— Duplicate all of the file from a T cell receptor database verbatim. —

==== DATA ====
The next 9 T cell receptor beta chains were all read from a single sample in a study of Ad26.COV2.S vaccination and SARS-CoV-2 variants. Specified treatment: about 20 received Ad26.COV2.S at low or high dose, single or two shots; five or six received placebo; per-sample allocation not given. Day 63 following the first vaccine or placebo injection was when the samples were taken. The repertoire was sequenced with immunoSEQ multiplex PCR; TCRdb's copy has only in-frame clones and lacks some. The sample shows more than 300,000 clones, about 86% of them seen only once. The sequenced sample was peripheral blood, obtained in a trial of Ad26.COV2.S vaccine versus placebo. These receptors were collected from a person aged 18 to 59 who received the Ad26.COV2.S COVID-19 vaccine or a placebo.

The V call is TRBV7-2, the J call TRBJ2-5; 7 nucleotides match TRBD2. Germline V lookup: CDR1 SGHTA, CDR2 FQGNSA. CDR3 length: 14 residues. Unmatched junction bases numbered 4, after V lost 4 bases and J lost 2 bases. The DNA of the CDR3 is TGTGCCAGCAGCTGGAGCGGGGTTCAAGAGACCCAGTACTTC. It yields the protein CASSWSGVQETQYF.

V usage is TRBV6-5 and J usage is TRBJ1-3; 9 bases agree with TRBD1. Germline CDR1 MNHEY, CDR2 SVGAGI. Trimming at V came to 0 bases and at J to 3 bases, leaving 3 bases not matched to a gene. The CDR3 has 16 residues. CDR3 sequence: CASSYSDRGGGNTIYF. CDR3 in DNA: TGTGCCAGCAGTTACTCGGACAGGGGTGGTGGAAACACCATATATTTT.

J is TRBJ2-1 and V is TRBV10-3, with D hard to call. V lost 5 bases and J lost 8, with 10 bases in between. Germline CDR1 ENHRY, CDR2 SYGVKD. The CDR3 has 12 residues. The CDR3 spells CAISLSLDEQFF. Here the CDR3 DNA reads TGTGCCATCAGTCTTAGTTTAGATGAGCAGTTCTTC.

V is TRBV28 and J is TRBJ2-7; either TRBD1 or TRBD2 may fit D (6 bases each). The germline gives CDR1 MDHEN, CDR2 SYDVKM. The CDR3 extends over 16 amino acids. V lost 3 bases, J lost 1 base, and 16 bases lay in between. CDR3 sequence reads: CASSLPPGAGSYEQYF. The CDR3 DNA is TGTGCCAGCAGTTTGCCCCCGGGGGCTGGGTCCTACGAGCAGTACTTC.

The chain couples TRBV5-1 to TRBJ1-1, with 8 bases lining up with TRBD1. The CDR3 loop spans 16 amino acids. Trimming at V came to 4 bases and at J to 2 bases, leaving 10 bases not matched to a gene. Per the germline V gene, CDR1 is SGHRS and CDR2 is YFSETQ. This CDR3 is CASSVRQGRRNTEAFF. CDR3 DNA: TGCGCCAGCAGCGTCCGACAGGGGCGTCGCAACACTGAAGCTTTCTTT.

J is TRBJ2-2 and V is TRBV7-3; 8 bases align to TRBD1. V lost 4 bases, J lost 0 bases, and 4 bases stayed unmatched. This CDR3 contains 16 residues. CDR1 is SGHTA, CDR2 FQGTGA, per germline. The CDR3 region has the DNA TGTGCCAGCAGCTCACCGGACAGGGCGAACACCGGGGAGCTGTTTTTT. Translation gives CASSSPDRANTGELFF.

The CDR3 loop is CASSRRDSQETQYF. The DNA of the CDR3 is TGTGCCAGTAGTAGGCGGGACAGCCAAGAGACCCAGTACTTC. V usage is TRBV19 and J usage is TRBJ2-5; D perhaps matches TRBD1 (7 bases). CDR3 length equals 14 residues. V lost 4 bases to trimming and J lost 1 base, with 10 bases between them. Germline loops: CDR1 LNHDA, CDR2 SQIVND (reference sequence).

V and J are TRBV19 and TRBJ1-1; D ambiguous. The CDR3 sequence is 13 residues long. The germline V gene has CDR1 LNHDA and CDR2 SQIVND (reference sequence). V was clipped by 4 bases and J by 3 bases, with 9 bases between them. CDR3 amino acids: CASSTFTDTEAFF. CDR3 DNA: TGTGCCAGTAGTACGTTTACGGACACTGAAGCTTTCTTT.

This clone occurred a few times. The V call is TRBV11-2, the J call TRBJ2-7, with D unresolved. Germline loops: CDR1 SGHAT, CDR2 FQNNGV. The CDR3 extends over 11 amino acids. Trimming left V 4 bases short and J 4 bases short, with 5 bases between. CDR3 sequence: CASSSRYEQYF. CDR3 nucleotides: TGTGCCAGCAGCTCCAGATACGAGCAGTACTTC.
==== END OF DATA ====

The next 9 T cell receptor beta chains were all read from a single sample in a study of Ad26.COV2.S vaccination and SARS-CoV-2 variants. Specified treatment: about 20 received Ad26.COV2.S at low or high dose, single or two shots; five or six received placebo; per-sample allocation not given. Day 63 following the first vaccine or placebo injection was when the samples were taken. The repertoire was sequenced with immunoSEQ multiplex PCR; TCRdb's copy has only in-frame clones and lacks some. The sample shows more than 300,000 clones, about 86% of them seen only once. The sequenced sample was peripheral blood, obtained in a trial of Ad26.COV2.S vaccine versus placebo. These receptors were collected from a person aged 18 to 59 who received the Ad26.COV2.S COVID-19 vaccine or a placebo.

The V call is TRBV7-2, the J call TRBJ2-5; 7 nucleotides match TRBD2. Germline V lookup: CDR1 SGHTA, CDR2 FQGNSA. CDR3 length: 14 residues. Unmatched junction bases numbered 4, after V lost 4 bases and J lost 2 bases. The DNA of the CDR3 is TGTGCCAGCAGCTGGAGCGGGGTTCAAGAGACCCAGTACTTC. It yields the protein CASSWSGVQETQYF.

V usage is TRBV6-5 and J usage is TRBJ1-3; 9 bases agree with TRBD1. Germline CDR1 MNHEY, CDR2 SVGAGI. Trimming at V came to 0 bases and at J to 3 bases, leaving 3 bases not matched to a gene. The CDR3 has 16 residues. CDR3 sequence: CASSYSDRGGGNTIYF. CDR3 in DNA: TGTGCCAGCAGTTACTCGGACAGGGGTGGTGGAAACACCATATATTTT.

J is TRBJ2-1 and V is TRBV10-3, with D hard to call. V lost 5 bases and J lost 8, with 10 bases in between. Germline CDR1 ENHRY, CDR2 SYGVKD. The CDR3 has 12 residues. The CDR3 spells CAISLSLDEQFF. Here the CDR3 DNA reads TGTGCCATCAGTCTTAGTTTAGATGAGCAGTTCTTC.

V is TRBV28 and J is TRBJ2-7; either TRBD1 or TRBD2 may fit D (6 bases each). The germline gives CDR1 MDHEN, CDR2 SYDVKM. The CDR3 extends over 16 amino acids. V lost 3 bases, J lost 1 base, and 16 bases lay in between. CDR3 sequence reads: CASSLPPGAGSYEQYF. The CDR3 DNA is TGTGCCAGCAGTTTGCCCCCGGGGGCTGGGTCCTACGAGCAGTACTTC.

The chain couples TRBV5-1 to TRBJ1-1, with 8 bases lining up with TRBD1. The CDR3 loop spans 16 amino acids. Trimming at V came to 4 bases and at J to 2 bases, leaving 10 bases not matched to a gene. Per the germline V gene, CDR1 is SGHRS and CDR2 is YFSETQ. This CDR3 is CASSVRQGRRNTEAFF. CDR3 DNA: TGCGCCAGCAGCGTCCGACAGGGGCGTCGCAACACTGAAGCTTTCTTT.

J is TRBJ2-2 and V is TRBV7-3; 8 bases align to TRBD1. V lost 4 bases, J lost 0 bases, and 4 bases stayed unmatched. This CDR3 contains 16 residues. CDR1 is SGHTA, CDR2 FQGTGA, per germline. The CDR3 region has the DNA TGTGCCAGCAGCTCACCGGACAGGGCGAACACCGGGGAGCTGTTTTTT. Translation gives CASSSPDRANTGELFF.

The CDR3 loop is CASSRRDSQETQYF. The DNA of the CDR3 is TGTGCCAGTAGTAGGCGGGACAGCCAAGAGACCCAGTACTTC. V usage is TRBV19 and J usage is TRBJ2-5; D perhaps matches TRBD1 (7 bases). CDR3 length equals 14 residues. V lost 4 bases to trimming and J lost 1 base, with 10 bases between them. Germline loops: CDR1 LNHDA, CDR2 SQIVND (reference sequence).

V and J are TRBV19 and TRBJ1-1; D ambiguous. The CDR3 sequence is 13 residues long. The germline V gene has CDR1 LNHDA and CDR2 SQIVND (reference sequence). V was clipped by 4 bases and J by 3 bases, with 9 bases between them. CDR3 amino acids: CASSTFTDTEAFF. CDR3 DNA: TGTGCCAGTAGTACGTTTACGGACACTGAAGCTTTCTTT.

This clone occurred a few times. The V call is TRBV11-2, the J call TRBJ2-7, with D unresolved. Germline loops: CDR1 SGHAT, CDR2 FQNNGV. The CDR3 extends over 11 amino acids. Trimming left V 4 bases short and J 4 bases short, with 5 bases between. CDR3 sequence: CASSSRYEQYF. CDR3 nucleotides: TGTGCCAGCAGCTCCAGATACGAGCAGTACTTC.